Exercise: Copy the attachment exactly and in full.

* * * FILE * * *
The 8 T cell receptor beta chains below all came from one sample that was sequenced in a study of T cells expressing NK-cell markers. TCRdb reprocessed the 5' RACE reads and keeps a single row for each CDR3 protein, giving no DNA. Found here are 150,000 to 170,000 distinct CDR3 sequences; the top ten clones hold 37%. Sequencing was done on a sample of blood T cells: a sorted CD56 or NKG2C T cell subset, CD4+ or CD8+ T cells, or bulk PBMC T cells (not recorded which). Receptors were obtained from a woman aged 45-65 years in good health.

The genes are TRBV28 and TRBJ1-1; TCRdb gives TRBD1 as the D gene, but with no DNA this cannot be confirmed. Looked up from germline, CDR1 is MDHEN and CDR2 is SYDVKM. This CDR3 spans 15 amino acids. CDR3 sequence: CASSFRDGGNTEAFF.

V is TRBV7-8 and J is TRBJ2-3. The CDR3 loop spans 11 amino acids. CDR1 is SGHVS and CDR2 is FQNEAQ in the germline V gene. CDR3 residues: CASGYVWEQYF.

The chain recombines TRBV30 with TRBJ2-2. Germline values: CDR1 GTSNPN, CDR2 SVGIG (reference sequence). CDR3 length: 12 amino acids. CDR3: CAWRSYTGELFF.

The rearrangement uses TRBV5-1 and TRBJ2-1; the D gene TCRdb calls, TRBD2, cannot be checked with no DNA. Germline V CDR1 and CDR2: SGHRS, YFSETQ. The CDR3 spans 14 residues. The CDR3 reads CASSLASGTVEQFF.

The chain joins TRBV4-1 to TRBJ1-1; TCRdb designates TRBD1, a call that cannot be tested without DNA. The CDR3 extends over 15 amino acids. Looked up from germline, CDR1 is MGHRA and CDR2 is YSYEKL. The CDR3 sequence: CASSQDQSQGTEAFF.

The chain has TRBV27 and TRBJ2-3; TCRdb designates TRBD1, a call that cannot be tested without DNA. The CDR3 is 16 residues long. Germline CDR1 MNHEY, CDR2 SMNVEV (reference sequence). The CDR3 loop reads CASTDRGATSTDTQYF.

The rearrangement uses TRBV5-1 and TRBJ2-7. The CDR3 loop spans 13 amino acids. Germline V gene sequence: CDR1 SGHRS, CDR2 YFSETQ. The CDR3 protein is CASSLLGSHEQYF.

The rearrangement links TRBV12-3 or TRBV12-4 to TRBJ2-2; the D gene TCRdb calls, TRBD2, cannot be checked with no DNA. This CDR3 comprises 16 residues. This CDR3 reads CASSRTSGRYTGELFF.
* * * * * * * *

The 8 T cell receptor beta chains below all came from one sample that was sequenced in a study of T cells expressing NK-cell markers. TCRdb reprocessed the 5' RACE reads and keeps a single row for each CDR3 protein, giving no DNA. Found here are 150,000 to 170,000 distinct CDR3 sequences; the top ten clones hold 37%. Sequencing was done on a sample of blood T cells: a sorted CD56 or NKG2C T cell subset, CD4+ or CD8+ T cells, or bulk PBMC T cells (not recorded which). Receptors were obtained from a woman aged 45-65 years in good health.

The genes are TRBV28 and TRBJ1-1; TCRdb gives TRBD1 as the D gene, but with no DNA this cannot be confirmed. Looked up from germline, CDR1 is MDHEN and CDR2 is SYDVKM. This CDR3 spans 15 amino acids. CDR3 sequence: CASSFRDGGNTEAFF.

V is TRBV7-8 and J is TRBJ2-3. The CDR3 loop spans 11 amino acids. CDR1 is SGHVS and CDR2 is FQNEAQ in the germline V gene. CDR3 residues: CASGYVWEQYF.

The chain recombines TRBV30 with TRBJ2-2. Germline values: CDR1 GTSNPN, CDR2 SVGIG (reference sequence). CDR3 length: 12 amino acids. CDR3: CAWRSYTGELFF.

The rearrangement uses TRBV5-1 and TRBJ2-1; the D gene TCRdb calls, TRBD2, cannot be checked with no DNA. Germline V CDR1 and CDR2: SGHRS, YFSETQ. The CDR3 spans 14 residues. The CDR3 reads CASSLASGTVEQFF.

The chain joins TRBV4-1 to TRBJ1-1; TCRdb designates TRBD1, a call that cannot be tested without DNA. The CDR3 extends over 15 amino acids. Looked up from germline, CDR1 is MGHRA and CDR2 is YSYEKL. The CDR3 sequence: CASSQDQSQGTEAFF.

The chain has TRBV27 and TRBJ2-3; TCRdb designates TRBD1, a call that cannot be tested without DNA. The CDR3 is 16 residues long. Germline CDR1 MNHEY, CDR2 SMNVEV (reference sequence). The CDR3 loop reads CASTDRGATSTDTQYF.

The rearrangement uses TRBV5-1 and TRBJ2-7. The CDR3 loop spans 13 amino acids. Germline V gene sequence: CDR1 SGHRS, CDR2 YFSETQ. The CDR3 protein is CASSLLGSHEQYF.

The rearrangement links TRBV12-3 or TRBV12-4 to TRBJ2-2; the D gene TCRdb calls, TRBD2, cannot be checked with no DNA. This CDR3 comprises 16 residues. This CDR3 reads CASSRTSGRYTGELFF.